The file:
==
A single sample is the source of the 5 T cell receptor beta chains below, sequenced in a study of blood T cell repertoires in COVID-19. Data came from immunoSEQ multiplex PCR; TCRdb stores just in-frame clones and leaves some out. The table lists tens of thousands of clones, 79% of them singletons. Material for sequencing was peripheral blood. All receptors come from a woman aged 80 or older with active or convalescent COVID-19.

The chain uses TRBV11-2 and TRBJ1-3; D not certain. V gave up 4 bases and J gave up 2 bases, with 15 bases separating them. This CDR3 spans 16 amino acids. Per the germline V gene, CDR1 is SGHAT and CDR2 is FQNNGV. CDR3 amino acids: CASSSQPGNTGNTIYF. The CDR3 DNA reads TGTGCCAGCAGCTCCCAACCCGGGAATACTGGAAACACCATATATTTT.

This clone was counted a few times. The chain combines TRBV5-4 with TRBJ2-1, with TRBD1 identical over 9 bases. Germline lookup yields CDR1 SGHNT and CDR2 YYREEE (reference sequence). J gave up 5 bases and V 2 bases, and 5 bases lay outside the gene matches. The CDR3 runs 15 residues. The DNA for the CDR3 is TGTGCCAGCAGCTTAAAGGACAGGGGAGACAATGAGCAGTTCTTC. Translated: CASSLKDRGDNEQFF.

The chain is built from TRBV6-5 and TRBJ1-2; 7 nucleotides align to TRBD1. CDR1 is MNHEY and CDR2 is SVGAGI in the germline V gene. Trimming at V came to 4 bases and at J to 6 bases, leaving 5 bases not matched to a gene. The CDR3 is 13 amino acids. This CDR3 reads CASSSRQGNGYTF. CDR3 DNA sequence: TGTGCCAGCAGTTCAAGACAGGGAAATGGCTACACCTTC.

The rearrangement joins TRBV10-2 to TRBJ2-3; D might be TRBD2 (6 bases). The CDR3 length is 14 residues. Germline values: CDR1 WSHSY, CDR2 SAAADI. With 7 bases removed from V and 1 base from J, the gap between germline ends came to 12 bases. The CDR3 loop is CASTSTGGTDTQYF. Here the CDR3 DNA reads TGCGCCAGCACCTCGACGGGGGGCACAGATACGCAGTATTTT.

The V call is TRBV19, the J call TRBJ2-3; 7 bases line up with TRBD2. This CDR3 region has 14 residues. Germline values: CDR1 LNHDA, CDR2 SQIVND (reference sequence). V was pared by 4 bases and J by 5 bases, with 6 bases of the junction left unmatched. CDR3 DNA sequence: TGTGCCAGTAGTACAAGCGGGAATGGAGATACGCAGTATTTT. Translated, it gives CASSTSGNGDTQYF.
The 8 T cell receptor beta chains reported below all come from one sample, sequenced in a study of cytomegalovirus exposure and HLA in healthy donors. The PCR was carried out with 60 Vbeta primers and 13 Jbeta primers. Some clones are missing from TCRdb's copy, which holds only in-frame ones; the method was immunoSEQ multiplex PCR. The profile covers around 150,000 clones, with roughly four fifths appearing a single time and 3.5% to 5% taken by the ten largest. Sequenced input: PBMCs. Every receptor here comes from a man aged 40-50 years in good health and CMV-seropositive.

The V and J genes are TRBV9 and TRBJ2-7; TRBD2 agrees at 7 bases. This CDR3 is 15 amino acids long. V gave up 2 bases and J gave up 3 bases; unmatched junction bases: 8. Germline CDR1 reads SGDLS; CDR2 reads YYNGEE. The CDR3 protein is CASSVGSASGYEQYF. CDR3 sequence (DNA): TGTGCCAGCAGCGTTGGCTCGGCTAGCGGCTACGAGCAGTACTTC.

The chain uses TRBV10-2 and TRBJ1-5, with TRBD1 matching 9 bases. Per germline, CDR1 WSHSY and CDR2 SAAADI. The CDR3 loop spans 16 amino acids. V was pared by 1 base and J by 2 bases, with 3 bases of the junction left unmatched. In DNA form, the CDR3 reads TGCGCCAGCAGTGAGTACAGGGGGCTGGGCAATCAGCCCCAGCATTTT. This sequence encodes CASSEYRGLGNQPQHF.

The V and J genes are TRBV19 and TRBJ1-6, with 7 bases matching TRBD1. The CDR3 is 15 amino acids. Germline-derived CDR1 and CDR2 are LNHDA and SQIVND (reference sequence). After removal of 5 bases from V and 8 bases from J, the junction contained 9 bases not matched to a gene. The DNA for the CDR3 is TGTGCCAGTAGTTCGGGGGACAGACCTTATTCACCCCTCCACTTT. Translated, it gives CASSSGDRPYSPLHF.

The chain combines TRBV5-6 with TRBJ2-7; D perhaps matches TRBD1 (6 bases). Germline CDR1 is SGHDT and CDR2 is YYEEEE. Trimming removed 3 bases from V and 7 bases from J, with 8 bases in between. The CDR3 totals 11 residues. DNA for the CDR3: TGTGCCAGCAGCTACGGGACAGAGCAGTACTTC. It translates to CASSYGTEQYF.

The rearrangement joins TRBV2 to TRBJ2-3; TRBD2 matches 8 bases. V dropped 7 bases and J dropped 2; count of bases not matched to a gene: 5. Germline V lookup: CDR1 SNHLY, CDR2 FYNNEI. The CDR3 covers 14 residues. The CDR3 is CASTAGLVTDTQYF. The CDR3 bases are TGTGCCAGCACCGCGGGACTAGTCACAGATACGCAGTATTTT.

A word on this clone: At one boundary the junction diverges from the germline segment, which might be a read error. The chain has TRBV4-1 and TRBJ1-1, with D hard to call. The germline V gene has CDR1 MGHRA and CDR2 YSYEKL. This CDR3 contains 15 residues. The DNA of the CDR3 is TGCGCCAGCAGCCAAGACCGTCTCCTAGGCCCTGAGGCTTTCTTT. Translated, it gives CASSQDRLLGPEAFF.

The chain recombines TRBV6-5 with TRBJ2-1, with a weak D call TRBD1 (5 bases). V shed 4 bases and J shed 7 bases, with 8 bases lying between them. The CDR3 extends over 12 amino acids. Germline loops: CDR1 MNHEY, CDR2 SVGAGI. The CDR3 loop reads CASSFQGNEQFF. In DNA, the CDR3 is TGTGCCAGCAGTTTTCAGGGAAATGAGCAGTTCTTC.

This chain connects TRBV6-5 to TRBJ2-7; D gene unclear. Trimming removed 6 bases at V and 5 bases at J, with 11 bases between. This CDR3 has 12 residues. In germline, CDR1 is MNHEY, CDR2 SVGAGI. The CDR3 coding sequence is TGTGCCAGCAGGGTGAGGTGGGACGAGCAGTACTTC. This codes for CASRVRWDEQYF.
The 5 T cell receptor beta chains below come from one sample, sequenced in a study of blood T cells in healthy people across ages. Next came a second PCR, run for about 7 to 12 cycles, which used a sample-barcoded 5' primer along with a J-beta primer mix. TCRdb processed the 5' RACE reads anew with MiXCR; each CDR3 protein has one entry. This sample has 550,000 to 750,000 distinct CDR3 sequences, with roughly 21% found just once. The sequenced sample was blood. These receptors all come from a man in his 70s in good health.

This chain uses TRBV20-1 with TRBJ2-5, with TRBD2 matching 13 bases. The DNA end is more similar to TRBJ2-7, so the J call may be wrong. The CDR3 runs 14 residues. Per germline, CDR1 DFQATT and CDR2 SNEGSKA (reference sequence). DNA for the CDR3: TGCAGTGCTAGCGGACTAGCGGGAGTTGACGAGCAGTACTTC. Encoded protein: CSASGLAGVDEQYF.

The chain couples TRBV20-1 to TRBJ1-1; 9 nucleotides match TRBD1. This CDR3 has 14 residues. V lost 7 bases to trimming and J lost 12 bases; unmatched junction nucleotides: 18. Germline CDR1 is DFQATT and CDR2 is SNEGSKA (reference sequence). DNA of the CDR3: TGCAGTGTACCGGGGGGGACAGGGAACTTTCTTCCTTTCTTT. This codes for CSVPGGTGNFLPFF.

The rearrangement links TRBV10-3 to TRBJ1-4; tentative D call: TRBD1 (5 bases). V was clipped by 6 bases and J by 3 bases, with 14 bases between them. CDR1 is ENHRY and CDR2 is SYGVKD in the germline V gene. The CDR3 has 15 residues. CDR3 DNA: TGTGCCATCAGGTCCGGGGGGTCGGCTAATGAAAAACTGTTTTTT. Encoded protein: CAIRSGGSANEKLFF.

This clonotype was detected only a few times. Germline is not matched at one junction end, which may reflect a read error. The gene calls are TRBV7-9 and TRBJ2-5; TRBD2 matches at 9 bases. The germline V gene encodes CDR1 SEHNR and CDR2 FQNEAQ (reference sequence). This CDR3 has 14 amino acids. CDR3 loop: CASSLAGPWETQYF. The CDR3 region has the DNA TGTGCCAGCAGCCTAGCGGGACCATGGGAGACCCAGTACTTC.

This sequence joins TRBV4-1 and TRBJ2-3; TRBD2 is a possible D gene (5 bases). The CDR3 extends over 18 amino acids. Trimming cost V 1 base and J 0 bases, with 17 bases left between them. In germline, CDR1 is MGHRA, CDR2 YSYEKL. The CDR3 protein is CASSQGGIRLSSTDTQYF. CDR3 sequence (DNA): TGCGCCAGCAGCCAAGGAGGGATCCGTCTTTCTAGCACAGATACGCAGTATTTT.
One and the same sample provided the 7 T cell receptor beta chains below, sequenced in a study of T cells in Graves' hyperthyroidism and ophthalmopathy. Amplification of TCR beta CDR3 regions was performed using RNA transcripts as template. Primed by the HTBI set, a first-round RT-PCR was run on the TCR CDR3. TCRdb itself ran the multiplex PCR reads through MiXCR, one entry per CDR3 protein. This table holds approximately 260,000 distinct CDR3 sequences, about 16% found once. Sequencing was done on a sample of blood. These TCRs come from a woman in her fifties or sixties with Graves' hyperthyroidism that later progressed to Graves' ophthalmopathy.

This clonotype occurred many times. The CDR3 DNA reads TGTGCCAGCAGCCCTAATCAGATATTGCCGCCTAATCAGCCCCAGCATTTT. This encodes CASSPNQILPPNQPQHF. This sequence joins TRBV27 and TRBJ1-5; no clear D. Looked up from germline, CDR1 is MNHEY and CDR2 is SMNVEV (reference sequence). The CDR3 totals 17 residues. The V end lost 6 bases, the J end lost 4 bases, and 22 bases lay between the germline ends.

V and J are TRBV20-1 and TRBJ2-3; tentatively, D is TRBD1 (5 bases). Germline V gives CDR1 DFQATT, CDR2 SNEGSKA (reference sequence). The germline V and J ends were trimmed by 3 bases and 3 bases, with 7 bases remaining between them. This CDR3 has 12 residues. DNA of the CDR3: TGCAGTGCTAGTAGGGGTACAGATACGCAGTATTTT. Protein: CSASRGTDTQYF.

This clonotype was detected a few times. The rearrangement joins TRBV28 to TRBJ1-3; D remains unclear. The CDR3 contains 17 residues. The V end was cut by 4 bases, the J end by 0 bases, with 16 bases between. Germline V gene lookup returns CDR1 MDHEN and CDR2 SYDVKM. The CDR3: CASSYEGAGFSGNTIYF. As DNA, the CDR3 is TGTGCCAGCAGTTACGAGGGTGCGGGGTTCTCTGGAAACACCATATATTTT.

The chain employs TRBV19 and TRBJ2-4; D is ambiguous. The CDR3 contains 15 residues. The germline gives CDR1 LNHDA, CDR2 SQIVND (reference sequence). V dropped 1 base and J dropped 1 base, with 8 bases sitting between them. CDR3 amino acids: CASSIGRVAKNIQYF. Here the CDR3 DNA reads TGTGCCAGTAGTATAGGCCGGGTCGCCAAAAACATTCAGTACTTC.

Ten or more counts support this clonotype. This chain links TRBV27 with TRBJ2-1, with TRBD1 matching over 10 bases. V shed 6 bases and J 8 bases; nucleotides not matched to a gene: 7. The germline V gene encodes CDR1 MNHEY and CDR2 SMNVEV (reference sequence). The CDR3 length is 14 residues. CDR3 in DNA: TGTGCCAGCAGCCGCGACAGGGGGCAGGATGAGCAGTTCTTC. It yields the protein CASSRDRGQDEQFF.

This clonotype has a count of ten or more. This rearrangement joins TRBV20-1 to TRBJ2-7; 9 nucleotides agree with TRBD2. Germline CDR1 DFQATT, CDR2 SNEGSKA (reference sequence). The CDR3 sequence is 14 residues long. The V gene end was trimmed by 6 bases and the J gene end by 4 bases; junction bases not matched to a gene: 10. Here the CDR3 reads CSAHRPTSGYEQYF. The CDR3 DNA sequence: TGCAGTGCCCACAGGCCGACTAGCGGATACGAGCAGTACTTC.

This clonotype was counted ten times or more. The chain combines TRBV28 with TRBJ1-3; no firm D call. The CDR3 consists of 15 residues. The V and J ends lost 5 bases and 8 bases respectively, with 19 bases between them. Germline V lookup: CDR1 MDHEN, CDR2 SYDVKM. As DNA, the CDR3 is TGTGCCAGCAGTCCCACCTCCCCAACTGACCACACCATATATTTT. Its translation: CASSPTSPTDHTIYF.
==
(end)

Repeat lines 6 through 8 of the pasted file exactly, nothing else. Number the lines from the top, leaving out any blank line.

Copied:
The V call is TRBV19, the J call TRBJ2-3; 7 bases line up with TRBD2. This CDR3 region has 14 residues. Germline values: CDR1 LNHDA, CDR2 SQIVND (reference sequence). V was pared by 4 bases and J by 5 bases, with 6 bases of the junction left unmatched. CDR3 DNA sequence: TGTGCCAGTAGTACAAGCGGGAATGGAGATACGCAGTATTTT. Translated, it gives CASSTSGNGDTQYF.
The 8 T cell receptor beta chains reported below all come from one sample, sequenced in a study of cytomegalovirus exposure and HLA in healthy donors. The PCR was carried out with 60 Vbeta primers and 13 Jbeta primers. Some clones are missing from TCRdb's copy, which holds only in-frame ones; the method was immunoSEQ multiplex PCR. The profile covers around 150,000 clones, with roughly four fifths appearing a single time and 3.5% to 5% taken by the ten largest. Sequenced input: PBMCs. Every receptor here comes from a man aged 40-50 years in good health and CMV-seropositive.

The V and J genes are TRBV9 and TRBJ2-7; TRBD2 agrees at 7 bases. This CDR3 is 15 amino acids long. V gave up 2 bases and J gave up 3 bases; unmatched junction bases: 8. Germline CDR1 reads SGDLS; CDR2 reads YYNGEE. The CDR3 protein is CASSVGSASGYEQYF. CDR3 sequence (DNA): TGTGCCAGCAGCGTTGGCTCGGCTAGCGGCTACGAGCAGTACTTC.